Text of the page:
Drawing A Zipf Law Using Gnuplot, Java and Moby-Dick

whaleThere are many tools out there to build more or less quickly any kind of graphs. Depending on your needs a tool may be more suited than another. When it comes to draw graphs from a set of generated coordinates, I love the simplicity of gnuplot.

Let’s see together a simple example that explain how to draw a zipf law observed on a long english text.
If you’re not familiar with zipf law, simply put it states that the product of the rank (R) of a word and its frequency (F) is roughly constant. This law is also know under the name “principle of the least effort” because people tends to use the same words often and rarely use new or different words.

Step 1 : Install gnuplot

For mac, check this.
For linux, depending on your distrib it should be as simple as an apt-get install (for ubuntu you can check this howto).
For windows you can either go the “hard” way with cygwin + X11 (see Part 1,4 and 5 of those instructions) or the easy way by clicking on pgnuplot.exe located in the gpXXXwin32.zip located here (this last solution may be also easier if you want to have copy/paste between the gnuplot terminal and other windows).

Step 2: Generate the Zipf Law data using Java and Moby Dick!

As I told you above, gnuplot is particularly simple for drawing a set of generated coordinates. All you have to do is to generated a file containing on each line a couple of coordinates.

For the sake of the example, I will use the full raw text of Moby Dick to generate the points. The goal is to generate a list of points of the form x y where x represents the rank of the word (the more frequent the word is, the higher its rank) and y represents its number of occurrences.

Find below the java code I used to do that. If you want to execute it, you will need lucene and the google collections (soon to become part of guava) libraries.

import java.io.File;
import java.io.FileReader;
import java.io.IOException;
import java.util.ArrayList;
import java.util.Collections;
import java.util.Comparator;
import java.util.List;
 
import org.apache.lucene.analysis.Token;
import org.apache.lucene.analysis.TokenStream;
import org.apache.lucene.analysis.standard.StandardAnalyzer;
 
import com.google.common.collect.HashMultiset;
import com.google.common.collect.Multiset;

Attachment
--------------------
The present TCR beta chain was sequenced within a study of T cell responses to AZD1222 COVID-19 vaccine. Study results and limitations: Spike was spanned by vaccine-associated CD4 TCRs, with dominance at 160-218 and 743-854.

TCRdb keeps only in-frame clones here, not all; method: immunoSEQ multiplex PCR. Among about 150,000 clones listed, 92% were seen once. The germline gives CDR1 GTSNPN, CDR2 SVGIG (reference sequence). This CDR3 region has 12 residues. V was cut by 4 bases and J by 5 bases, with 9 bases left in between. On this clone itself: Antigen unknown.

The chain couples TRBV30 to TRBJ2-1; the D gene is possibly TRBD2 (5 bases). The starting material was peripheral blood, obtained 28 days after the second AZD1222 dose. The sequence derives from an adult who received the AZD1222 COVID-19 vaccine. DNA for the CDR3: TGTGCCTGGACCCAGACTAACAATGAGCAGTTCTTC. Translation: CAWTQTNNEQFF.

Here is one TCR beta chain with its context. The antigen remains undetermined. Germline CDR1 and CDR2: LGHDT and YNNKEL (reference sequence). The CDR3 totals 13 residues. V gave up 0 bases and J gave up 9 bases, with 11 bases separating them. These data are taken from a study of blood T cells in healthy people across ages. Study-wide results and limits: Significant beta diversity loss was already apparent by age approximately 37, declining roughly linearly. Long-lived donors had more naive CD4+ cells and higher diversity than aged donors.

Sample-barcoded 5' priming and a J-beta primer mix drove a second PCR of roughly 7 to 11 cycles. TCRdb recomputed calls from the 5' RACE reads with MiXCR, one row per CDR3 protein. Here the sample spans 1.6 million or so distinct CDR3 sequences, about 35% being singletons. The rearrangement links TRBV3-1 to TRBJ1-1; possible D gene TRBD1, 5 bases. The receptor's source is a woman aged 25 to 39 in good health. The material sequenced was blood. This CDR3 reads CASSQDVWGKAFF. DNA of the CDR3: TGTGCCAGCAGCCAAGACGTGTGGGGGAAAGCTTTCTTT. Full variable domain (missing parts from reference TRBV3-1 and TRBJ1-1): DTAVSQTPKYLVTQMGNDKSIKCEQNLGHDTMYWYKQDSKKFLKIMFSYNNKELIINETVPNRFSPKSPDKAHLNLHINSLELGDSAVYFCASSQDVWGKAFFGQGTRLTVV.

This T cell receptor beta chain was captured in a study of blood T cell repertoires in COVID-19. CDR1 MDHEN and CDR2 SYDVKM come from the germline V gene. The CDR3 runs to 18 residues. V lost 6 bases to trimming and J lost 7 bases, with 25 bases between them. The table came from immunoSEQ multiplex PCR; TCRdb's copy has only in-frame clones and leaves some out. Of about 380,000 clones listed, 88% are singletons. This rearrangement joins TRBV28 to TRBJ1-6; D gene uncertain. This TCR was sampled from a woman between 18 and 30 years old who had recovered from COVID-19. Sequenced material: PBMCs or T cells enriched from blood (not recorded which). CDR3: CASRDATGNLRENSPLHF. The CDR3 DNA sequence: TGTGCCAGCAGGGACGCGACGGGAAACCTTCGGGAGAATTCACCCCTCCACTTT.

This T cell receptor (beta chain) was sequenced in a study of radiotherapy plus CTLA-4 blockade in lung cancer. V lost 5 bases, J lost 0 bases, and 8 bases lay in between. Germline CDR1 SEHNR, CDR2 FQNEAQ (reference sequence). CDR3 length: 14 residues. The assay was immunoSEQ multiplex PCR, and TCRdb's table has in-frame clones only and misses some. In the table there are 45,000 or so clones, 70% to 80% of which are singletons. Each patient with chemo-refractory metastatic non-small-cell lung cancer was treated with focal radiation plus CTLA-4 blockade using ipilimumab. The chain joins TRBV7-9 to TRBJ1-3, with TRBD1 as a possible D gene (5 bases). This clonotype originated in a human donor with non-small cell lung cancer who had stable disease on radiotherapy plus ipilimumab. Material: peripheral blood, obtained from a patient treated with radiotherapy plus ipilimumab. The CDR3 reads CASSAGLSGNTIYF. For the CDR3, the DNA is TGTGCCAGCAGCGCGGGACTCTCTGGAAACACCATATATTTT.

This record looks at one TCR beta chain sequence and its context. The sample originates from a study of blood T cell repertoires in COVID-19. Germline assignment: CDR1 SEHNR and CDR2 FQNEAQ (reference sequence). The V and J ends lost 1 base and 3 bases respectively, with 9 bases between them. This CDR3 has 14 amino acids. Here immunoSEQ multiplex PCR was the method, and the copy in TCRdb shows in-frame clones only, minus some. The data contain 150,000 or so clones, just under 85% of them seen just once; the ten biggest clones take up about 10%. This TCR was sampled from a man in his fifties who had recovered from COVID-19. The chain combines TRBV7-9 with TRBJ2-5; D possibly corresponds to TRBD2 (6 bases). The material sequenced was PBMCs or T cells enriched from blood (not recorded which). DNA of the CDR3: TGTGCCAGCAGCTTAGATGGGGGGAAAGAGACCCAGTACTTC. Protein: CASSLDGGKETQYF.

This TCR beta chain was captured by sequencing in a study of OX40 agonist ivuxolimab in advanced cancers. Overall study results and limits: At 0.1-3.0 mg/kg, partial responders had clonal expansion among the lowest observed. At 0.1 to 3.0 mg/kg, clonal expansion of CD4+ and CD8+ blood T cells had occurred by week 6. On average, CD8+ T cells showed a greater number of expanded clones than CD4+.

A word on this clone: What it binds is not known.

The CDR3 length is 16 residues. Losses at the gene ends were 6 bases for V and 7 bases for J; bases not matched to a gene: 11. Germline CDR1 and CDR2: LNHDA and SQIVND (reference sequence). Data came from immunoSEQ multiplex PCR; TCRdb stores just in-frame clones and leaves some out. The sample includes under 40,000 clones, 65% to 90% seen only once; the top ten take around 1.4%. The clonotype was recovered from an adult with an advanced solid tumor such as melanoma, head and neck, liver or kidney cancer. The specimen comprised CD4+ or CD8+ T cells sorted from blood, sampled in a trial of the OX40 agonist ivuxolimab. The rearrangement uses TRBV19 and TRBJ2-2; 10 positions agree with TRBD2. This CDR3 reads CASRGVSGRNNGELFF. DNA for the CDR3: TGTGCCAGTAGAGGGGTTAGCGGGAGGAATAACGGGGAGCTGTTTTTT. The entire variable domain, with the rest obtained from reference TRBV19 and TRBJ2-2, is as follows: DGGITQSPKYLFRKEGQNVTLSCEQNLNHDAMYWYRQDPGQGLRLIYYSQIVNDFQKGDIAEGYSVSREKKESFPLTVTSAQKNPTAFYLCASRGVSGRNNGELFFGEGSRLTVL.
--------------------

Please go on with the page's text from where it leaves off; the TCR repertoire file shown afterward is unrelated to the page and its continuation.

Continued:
import com.google.common.collect.Multiset.Entry;
 
public class ZipfLawOnMobyDick {
	public static void main(String[] args) throws IOException {
 
		//Multiset for storing word occurrences
		Multiset multiset = HashMultiset.create();
 
		//Creating a standard analyzer with no stop words (we need them to observe the zipf law)
		String[] STOP_WORDS = {};
		StandardAnalyzer analyzer = new StandardAnalyzer(STOP_WORDS);
 
		//Initializing the multiset by parsing the whole content of Moby Dick
		TokenStream stream = analyzer.tokenStream("content", new FileReader(new File("C:\moby_dick.txt")));
		Token token = new Token();
		while ((token = stream.next(token)) != null){
			multiset.add(token.term());
		}
 
		//Sorting the multiset by number of occurrences using a comparator on the Entries of the multiset
		List> l = new ArrayList>(multiset.entrySet());
		Comparator> occurence_comparator = new Comparator>() {
			public int compare(Multiset.Entry e1, Multiset.Entry e2) {
				return e2.getCount() - e1.getCount() ;
			}
		};
		Collections.sort(l,occurence_comparator);
 
		int rank = 1;
		for( Multiset.Entry e : l ){
			System.out.println(rank+"t"+e.getCount());
			rank++;
		}
	}
}

This will generate the following output (the set of coordinates) that you can put in a file called moby_dick.gp. If you’re curious about what are the 100 hottest keywords of the whole text you can check them here.

Step 3: Drawing using gnuplot

What you can do first is simply to type the following command in the gnuplot console (you have to be on the same directory as the moby_dick.gp file):

plot [0:500][0:16000] "moby_dick.gp"

It simply draws the points and rescale the range of x and y respectively to [0:500] and [0:16000] so we can see something.
Play with the ranges to see the differences.
If you want the dots to be connected, just type:

plot [0:500][0:16000] "moby_dick.gp" with lines

If you want to add some legends, you can put some labels and arrows.
Here is an example of a gnuplot script that will set some information on the graph (you can simply copy/paste it in the gnuplot console):

set xlabel "word rank"
set ylabel "# of occurrences"
set label 1 "the word ranked #14 occurs 1753 times" at 70,4000
set arrow 1 from 65,3750 to 15,1800
plot [0:500][0:16000] "moby_dick.gp

As you can see it is pretty straightforward. You can play with the coordinates to adjust where to put the labels and arrow.
You will obtain this graph (click to enlarge):

moby_dick

To export it as a png file just type:

set terminal png
set output "moby_dick.png"
plot [0:500][0:16000] "moby_dick.gp"

You also might want to try a log scale on the vertical axis as to not waste the majority of the graph’s scale (thanks Bob for the remark).
To do so, you can simply type in the gnuplot console:

set logscale y

by plotting within the range [1:3000][5:10000], you’ll obtain:

moby_dick_semilog

Finally, you might want to use a log-log scale that are traditionally used to observe such power laws. Just set the logscale for x as you did for y and you’ll obtain:

moby_dick_loglog

You can of course add as much eye candies as you want (the demo page of the gnuplot website gives tons of example).

Also, there are probably dozens of ways to draw the same thing, I just loved the fun and simplicity of that one.